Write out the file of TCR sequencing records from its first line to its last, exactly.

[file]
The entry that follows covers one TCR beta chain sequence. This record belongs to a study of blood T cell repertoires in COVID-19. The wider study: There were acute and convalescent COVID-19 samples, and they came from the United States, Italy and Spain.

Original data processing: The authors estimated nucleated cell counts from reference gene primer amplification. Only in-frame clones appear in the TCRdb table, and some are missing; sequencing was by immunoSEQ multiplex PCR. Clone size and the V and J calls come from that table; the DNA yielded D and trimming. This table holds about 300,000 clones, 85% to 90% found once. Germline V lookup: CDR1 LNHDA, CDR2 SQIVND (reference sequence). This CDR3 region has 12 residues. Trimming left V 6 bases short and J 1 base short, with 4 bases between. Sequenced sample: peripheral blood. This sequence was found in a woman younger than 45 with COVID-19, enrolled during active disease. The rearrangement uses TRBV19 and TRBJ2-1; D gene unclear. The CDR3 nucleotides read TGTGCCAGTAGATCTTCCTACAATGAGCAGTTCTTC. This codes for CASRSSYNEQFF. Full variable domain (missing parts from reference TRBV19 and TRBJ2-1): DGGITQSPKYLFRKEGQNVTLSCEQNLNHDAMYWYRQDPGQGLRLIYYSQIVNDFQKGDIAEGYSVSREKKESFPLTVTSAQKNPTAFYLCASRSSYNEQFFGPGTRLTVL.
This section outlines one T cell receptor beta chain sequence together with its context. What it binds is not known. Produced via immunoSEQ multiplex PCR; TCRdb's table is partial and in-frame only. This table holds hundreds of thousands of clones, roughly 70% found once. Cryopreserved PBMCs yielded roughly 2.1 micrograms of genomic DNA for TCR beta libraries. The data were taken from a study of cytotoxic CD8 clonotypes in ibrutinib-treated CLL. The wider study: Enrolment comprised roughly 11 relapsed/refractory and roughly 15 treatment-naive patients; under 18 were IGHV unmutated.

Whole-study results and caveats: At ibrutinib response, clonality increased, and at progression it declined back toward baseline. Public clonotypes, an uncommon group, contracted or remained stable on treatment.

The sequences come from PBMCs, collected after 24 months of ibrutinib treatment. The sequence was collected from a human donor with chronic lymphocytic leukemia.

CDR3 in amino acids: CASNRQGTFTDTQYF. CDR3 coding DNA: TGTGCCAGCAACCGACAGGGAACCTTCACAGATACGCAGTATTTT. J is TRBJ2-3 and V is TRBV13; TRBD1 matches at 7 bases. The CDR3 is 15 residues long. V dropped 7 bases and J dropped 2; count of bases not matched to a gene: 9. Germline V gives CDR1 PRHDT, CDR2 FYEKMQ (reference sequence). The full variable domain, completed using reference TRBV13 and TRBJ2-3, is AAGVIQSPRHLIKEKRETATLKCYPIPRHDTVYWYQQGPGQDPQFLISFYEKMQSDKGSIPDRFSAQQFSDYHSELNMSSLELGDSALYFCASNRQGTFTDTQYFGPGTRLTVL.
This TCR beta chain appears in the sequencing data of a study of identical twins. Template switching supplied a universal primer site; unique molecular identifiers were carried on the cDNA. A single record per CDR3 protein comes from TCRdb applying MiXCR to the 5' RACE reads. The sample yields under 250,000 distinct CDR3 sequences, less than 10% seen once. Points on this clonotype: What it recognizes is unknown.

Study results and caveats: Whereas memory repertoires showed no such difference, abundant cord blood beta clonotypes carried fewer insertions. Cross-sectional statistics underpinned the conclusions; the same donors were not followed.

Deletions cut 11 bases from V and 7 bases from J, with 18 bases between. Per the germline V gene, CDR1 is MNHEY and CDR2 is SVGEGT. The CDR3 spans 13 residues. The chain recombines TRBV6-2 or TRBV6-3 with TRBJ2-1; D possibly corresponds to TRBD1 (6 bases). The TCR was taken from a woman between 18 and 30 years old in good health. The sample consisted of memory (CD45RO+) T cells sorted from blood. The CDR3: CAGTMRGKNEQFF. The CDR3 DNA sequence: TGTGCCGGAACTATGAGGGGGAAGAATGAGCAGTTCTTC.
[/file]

The entry that follows covers one TCR beta chain sequence. This record belongs to a study of blood T cell repertoires in COVID-19. The wider study: There were acute and convalescent COVID-19 samples, and they came from the United States, Italy and Spain.

Original data processing: The authors estimated nucleated cell counts from reference gene primer amplification. Only in-frame clones appear in the TCRdb table, and some are missing; sequencing was by immunoSEQ multiplex PCR. Clone size and the V and J calls come from that table; the DNA yielded D and trimming. This table holds about 300,000 clones, 85% to 90% found once. Germline V lookup: CDR1 LNHDA, CDR2 SQIVND (reference sequence). This CDR3 region has 12 residues. Trimming left V 6 bases short and J 1 base short, with 4 bases between. Sequenced sample: peripheral blood. This sequence was found in a woman younger than 45 with COVID-19, enrolled during active disease. The rearrangement uses TRBV19 and TRBJ2-1; D gene unclear. The CDR3 nucleotides read TGTGCCAGTAGATCTTCCTACAATGAGCAGTTCTTC. This codes for CASRSSYNEQFF. Full variable domain (missing parts from reference TRBV19 and TRBJ2-1): DGGITQSPKYLFRKEGQNVTLSCEQNLNHDAMYWYRQDPGQGLRLIYYSQIVNDFQKGDIAEGYSVSREKKESFPLTVTSAQKNPTAFYLCASRSSYNEQFFGPGTRLTVL.
This section outlines one T cell receptor beta chain sequence together with its context. What it binds is not known. Produced via immunoSEQ multiplex PCR; TCRdb's table is partial and in-frame only. This table holds hundreds of thousands of clones, roughly 70% found once. Cryopreserved PBMCs yielded roughly 2.1 micrograms of genomic DNA for TCR beta libraries. The data were taken from a study of cytotoxic CD8 clonotypes in ibrutinib-treated CLL. The wider study: Enrolment comprised roughly 11 relapsed/refractory and roughly 15 treatment-naive patients; under 18 were IGHV unmutated.

Whole-study results and caveats: At ibrutinib response, clonality increased, and at progression it declined back toward baseline. Public clonotypes, an uncommon group, contracted or remained stable on treatment.

The sequences come from PBMCs, collected after 24 months of ibrutinib treatment. The sequence was collected from a human donor with chronic lymphocytic leukemia.

CDR3 in amino acids: CASNRQGTFTDTQYF. CDR3 coding DNA: TGTGCCAGCAACCGACAGGGAACCTTCACAGATACGCAGTATTTT. J is TRBJ2-3 and V is TRBV13; TRBD1 matches at 7 bases. The CDR3 is 15 residues long. V dropped 7 bases and J dropped 2; count of bases not matched to a gene: 9. Germline V gives CDR1 PRHDT, CDR2 FYEKMQ (reference sequence). The full variable domain, completed using reference TRBV13 and TRBJ2-3, is AAGVIQSPRHLIKEKRETATLKCYPIPRHDTVYWYQQGPGQDPQFLISFYEKMQSDKGSIPDRFSAQQFSDYHSELNMSSLELGDSALYFCASNRQGTFTDTQYFGPGTRLTVL.
This TCR beta chain appears in the sequencing data of a study of identical twins. Template switching supplied a universal primer site; unique molecular identifiers were carried on the cDNA. A single record per CDR3 protein comes from TCRdb applying MiXCR to the 5' RACE reads. The sample yields under 250,000 distinct CDR3 sequences, less than 10% seen once. Points on this clonotype: What it recognizes is unknown.

Study results and caveats: Whereas memory repertoires showed no such difference, abundant cord blood beta clonotypes carried fewer insertions. Cross-sectional statistics underpinned the conclusions; the same donors were not followed.

Deletions cut 11 bases from V and 7 bases from J, with 18 bases between. Per the germline V gene, CDR1 is MNHEY and CDR2 is SVGEGT. The CDR3 spans 13 residues. The chain recombines TRBV6-2 or TRBV6-3 with TRBJ2-1; D possibly corresponds to TRBD1 (6 bases). The TCR was taken from a woman between 18 and 30 years old in good health. The sample consisted of memory (CD45RO+) T cells sorted from blood. The CDR3: CAGTMRGKNEQFF. The CDR3 DNA sequence: TGTGCCGGAACTATGAGGGGGAAGAATGAGCAGTTCTTC.